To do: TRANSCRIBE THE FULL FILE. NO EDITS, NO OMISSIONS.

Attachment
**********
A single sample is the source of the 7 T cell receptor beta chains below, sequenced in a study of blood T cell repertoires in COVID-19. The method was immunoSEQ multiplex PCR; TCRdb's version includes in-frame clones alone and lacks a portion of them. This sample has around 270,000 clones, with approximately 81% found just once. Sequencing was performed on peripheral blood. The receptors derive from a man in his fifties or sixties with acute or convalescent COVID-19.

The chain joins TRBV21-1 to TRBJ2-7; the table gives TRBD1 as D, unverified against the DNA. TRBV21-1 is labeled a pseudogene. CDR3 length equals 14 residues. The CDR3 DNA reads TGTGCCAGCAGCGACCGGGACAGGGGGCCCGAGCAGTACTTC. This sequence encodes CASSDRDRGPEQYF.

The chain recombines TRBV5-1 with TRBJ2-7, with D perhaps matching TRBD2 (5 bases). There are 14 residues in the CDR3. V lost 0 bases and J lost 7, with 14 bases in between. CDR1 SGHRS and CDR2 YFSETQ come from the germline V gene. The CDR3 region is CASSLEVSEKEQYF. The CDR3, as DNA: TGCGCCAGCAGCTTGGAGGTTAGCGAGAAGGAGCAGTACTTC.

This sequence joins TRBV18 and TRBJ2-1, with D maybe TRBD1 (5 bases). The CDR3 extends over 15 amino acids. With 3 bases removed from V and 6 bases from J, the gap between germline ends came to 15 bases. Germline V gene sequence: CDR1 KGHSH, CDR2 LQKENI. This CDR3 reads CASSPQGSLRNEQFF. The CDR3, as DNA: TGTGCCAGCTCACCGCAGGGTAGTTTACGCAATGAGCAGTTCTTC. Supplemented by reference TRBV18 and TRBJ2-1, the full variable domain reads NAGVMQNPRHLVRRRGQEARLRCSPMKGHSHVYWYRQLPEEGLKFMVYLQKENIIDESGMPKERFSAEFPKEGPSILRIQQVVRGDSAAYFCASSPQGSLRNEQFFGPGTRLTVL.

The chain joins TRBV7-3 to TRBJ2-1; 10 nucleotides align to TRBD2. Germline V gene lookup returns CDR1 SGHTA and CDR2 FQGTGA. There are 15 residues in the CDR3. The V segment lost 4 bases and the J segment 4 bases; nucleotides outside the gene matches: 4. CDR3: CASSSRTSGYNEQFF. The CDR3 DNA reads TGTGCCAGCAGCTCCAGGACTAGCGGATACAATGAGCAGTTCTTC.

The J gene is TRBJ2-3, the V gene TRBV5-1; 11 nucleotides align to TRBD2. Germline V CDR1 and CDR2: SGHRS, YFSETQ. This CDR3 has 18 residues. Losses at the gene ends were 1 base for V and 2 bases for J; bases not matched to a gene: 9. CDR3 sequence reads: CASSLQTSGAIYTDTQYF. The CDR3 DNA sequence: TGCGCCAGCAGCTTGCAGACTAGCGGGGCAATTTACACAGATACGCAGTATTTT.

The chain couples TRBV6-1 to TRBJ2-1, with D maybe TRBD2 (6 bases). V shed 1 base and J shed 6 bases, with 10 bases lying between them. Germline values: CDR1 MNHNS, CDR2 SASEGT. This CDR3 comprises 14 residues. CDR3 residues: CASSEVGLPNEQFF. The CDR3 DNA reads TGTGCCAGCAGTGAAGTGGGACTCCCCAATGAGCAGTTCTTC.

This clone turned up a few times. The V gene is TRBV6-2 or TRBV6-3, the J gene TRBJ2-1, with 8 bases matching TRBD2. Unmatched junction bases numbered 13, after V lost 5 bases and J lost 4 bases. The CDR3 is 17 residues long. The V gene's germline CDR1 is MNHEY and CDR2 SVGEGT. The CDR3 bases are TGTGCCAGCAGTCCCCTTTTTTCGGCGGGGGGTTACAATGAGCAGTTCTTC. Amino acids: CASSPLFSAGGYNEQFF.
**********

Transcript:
A single sample is the source of the 7 T cell receptor beta chains below, sequenced in a study of blood T cell repertoires in COVID-19. The method was immunoSEQ multiplex PCR; TCRdb's version includes in-frame clones alone and lacks a portion of them. This sample has around 270,000 clones, with approximately 81% found just once. Sequencing was performed on peripheral blood. The receptors derive from a man in his fifties or sixties with acute or convalescent COVID-19.

The chain joins TRBV21-1 to TRBJ2-7; the table gives TRBD1 as D, unverified against the DNA. TRBV21-1 is labeled a pseudogene. CDR3 length equals 14 residues. The CDR3 DNA reads TGTGCCAGCAGCGACCGGGACAGGGGGCCCGAGCAGTACTTC. This sequence encodes CASSDRDRGPEQYF.

The chain recombines TRBV5-1 with TRBJ2-7, with D perhaps matching TRBD2 (5 bases). There are 14 residues in the CDR3. V lost 0 bases and J lost 7, with 14 bases in between. CDR1 SGHRS and CDR2 YFSETQ come from the germline V gene. The CDR3 region is CASSLEVSEKEQYF. The CDR3, as DNA: TGCGCCAGCAGCTTGGAGGTTAGCGAGAAGGAGCAGTACTTC.

This sequence joins TRBV18 and TRBJ2-1, with D maybe TRBD1 (5 bases). The CDR3 extends over 15 amino acids. With 3 bases removed from V and 6 bases from J, the gap between germline ends came to 15 bases. Germline V gene sequence: CDR1 KGHSH, CDR2 LQKENI. This CDR3 reads CASSPQGSLRNEQFF. The CDR3, as DNA: TGTGCCAGCTCACCGCAGGGTAGTTTACGCAATGAGCAGTTCTTC. Supplemented by reference TRBV18 and TRBJ2-1, the full variable domain reads NAGVMQNPRHLVRRRGQEARLRCSPMKGHSHVYWYRQLPEEGLKFMVYLQKENIIDESGMPKERFSAEFPKEGPSILRIQQVVRGDSAAYFCASSPQGSLRNEQFFGPGTRLTVL.

The chain joins TRBV7-3 to TRBJ2-1; 10 nucleotides align to TRBD2. Germline V gene lookup returns CDR1 SGHTA and CDR2 FQGTGA. There are 15 residues in the CDR3. The V segment lost 4 bases and the J segment 4 bases; nucleotides outside the gene matches: 4. CDR3: CASSSRTSGYNEQFF. The CDR3 DNA reads TGTGCCAGCAGCTCCAGGACTAGCGGATACAATGAGCAGTTCTTC.

The J gene is TRBJ2-3, the V gene TRBV5-1; 11 nucleotides align to TRBD2. Germline V CDR1 and CDR2: SGHRS, YFSETQ. This CDR3 has 18 residues. Losses at the gene ends were 1 base for V and 2 bases for J; bases not matched to a gene: 9. CDR3 sequence reads: CASSLQTSGAIYTDTQYF. The CDR3 DNA sequence: TGCGCCAGCAGCTTGCAGACTAGCGGGGCAATTTACACAGATACGCAGTATTTT.

The chain couples TRBV6-1 to TRBJ2-1, with D maybe TRBD2 (6 bases). V shed 1 base and J shed 6 bases, with 10 bases lying between them. Germline values: CDR1 MNHNS, CDR2 SASEGT. This CDR3 comprises 14 residues. CDR3 residues: CASSEVGLPNEQFF. The CDR3 DNA reads TGTGCCAGCAGTGAAGTGGGACTCCCCAATGAGCAGTTCTTC.

This clone turned up a few times. The V gene is TRBV6-2 or TRBV6-3, the J gene TRBJ2-1, with 8 bases matching TRBD2. Unmatched junction bases numbered 13, after V lost 5 bases and J lost 4 bases. The CDR3 is 17 residues long. The V gene's germline CDR1 is MNHEY and CDR2 SVGEGT. The CDR3 bases are TGTGCCAGCAGTCCCCTTTTTTCGGCGGGGGGTTACAATGAGCAGTTCTTC. Amino acids: CASSPLFSAGGYNEQFF.